Andrei Nekrasov

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Andrei Nekrasov 2007

Andrei Lvovich Nekrasov (Russian: Андре́й Льво́вич Некра́сов; born January 1, 1958 in Saint Petersburg) is a Russian film and TV director from Saint Petersburg.

Andrei Nekrasov studied acting and directing at the "State Institute for Theater and Film" in his native Saint Petersburg. He studied comparative literature and philosophy at the University of Paris, taking a master's degree, and film at Bristol University Film School. In 1985, he assisted Andrei Tarkovsky during the filming and editing of The Sacrifice. Nekrasov then made several internationally coproduced documentaries and TV arts programs (notably A Russia of One's Own, Pasternak, The Prodigal Son, and Children's Stories: Chechnya). His first drama short, Springing Lenin (1993) won the UNESCO prize at the Cannes Film Festival that year, and in 1997 his first feature, Love is as Strong as Death won the FIPRESCI prize at Mannheim-Heidelberg. The director’s second feature, Lubov and Other Nightmares (2001) won recognition at a great many of festivals all over the world (including Sundance and Berlin) and confirmed his status as a rebel among Russian filmmakers.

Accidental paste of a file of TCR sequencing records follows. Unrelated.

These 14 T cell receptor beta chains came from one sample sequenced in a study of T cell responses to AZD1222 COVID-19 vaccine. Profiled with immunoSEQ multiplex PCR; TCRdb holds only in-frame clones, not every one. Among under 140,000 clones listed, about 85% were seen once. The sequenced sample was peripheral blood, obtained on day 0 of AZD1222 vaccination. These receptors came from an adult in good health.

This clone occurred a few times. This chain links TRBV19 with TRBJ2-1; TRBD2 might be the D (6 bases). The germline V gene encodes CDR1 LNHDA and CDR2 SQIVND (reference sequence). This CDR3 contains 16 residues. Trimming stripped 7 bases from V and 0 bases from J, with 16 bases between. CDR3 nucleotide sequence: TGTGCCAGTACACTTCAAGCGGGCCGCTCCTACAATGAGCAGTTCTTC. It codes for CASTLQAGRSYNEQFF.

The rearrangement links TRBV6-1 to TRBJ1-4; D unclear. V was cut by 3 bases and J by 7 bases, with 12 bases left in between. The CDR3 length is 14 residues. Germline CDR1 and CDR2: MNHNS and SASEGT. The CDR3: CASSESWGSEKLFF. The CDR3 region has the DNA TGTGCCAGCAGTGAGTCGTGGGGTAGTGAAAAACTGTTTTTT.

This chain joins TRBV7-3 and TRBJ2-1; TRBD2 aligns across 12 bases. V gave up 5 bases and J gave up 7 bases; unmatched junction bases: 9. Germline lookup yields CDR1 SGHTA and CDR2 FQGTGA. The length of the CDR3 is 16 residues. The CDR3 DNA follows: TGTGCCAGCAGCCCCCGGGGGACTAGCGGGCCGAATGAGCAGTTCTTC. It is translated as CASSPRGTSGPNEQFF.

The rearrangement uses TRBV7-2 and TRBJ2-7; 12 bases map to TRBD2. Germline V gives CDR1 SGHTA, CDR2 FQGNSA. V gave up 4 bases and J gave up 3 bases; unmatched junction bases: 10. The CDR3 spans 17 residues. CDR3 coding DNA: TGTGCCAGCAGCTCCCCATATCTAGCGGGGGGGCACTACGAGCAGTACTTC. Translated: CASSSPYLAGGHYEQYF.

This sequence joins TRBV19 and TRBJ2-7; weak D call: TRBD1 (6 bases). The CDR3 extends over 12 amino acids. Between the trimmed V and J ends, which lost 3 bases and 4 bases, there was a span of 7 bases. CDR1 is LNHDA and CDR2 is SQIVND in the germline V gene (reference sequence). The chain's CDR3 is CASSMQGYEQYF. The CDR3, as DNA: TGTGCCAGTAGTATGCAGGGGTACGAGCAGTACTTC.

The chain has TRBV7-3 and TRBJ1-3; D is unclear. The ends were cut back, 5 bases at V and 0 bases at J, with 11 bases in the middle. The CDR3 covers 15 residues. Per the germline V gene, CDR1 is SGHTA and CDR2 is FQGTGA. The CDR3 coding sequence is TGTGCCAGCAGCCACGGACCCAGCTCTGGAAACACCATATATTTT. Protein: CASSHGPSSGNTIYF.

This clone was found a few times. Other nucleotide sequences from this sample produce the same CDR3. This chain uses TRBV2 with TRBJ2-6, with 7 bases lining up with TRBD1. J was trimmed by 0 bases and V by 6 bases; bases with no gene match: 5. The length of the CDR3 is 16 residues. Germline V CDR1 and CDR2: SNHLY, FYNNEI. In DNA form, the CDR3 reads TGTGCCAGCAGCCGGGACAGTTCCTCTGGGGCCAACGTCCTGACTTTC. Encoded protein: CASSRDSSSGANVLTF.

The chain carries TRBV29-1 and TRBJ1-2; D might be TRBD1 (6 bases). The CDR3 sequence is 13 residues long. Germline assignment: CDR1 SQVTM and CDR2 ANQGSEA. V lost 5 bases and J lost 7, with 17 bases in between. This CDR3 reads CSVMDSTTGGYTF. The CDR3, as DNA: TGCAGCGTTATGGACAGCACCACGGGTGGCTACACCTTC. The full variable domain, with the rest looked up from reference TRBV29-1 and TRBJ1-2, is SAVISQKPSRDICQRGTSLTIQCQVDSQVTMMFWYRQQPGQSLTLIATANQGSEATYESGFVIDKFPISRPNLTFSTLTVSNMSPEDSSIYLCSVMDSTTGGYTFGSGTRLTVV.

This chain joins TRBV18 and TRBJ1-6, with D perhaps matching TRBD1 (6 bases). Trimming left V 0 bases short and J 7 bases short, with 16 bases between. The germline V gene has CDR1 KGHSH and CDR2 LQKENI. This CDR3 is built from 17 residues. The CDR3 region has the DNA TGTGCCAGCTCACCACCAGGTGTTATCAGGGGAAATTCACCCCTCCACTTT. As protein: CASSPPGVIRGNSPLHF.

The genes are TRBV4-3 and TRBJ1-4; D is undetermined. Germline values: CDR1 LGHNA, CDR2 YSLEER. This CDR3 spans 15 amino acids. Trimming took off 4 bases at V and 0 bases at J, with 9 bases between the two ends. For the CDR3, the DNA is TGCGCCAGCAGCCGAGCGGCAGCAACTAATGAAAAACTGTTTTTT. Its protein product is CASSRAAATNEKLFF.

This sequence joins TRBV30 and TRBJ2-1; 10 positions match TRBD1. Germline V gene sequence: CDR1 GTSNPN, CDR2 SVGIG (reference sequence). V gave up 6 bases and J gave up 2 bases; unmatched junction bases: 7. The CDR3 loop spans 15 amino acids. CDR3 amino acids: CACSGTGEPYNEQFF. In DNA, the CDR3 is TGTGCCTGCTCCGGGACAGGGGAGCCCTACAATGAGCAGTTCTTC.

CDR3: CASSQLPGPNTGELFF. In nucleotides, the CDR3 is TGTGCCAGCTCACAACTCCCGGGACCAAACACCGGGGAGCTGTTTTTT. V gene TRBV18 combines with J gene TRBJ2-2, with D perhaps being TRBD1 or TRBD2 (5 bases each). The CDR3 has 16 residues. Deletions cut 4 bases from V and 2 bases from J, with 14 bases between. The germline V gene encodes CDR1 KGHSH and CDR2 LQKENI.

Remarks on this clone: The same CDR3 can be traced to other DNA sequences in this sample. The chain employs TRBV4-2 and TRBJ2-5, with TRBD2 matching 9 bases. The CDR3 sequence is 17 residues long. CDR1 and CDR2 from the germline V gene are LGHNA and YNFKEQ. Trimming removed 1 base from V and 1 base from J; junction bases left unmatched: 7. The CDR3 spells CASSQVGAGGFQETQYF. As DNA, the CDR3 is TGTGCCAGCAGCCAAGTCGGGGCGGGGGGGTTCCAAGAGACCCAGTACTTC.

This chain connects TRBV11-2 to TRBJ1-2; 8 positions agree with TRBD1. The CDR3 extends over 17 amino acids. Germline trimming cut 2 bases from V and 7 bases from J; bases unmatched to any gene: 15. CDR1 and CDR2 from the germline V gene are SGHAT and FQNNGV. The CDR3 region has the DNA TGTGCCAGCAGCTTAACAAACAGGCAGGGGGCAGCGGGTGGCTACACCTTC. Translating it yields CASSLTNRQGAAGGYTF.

Andrei Nekrasov is also a playwright and a theater director. His German productions (of his own plays) include: Der Spieler ("The Gambler") in Euro Theater Central in Bonn and Koenigsberg in the Volksbuehne Theatre in Berlin.

Nekrasov's 2007 film, Rebellion: the Litvinenko Case presents interviews with assassinated former FSB officer Alexander Litvinenko and journalist Anna Politkovskaya.[1] The movie contends that Russian state security service FSB, the successor agency to the KGB, organized bombings of apartments in Moscow and taking hostages in a Moscow theater to justify the second war in Chechnya and bring Vladimir Putin to power.

His films include the documentary Disbelief (Недоверие) on the 1999 Russian apartment bombings. This film is available in DVD as an extra to Rebellion: The Litvinenko Case, but a low resolution version is available on Google Video.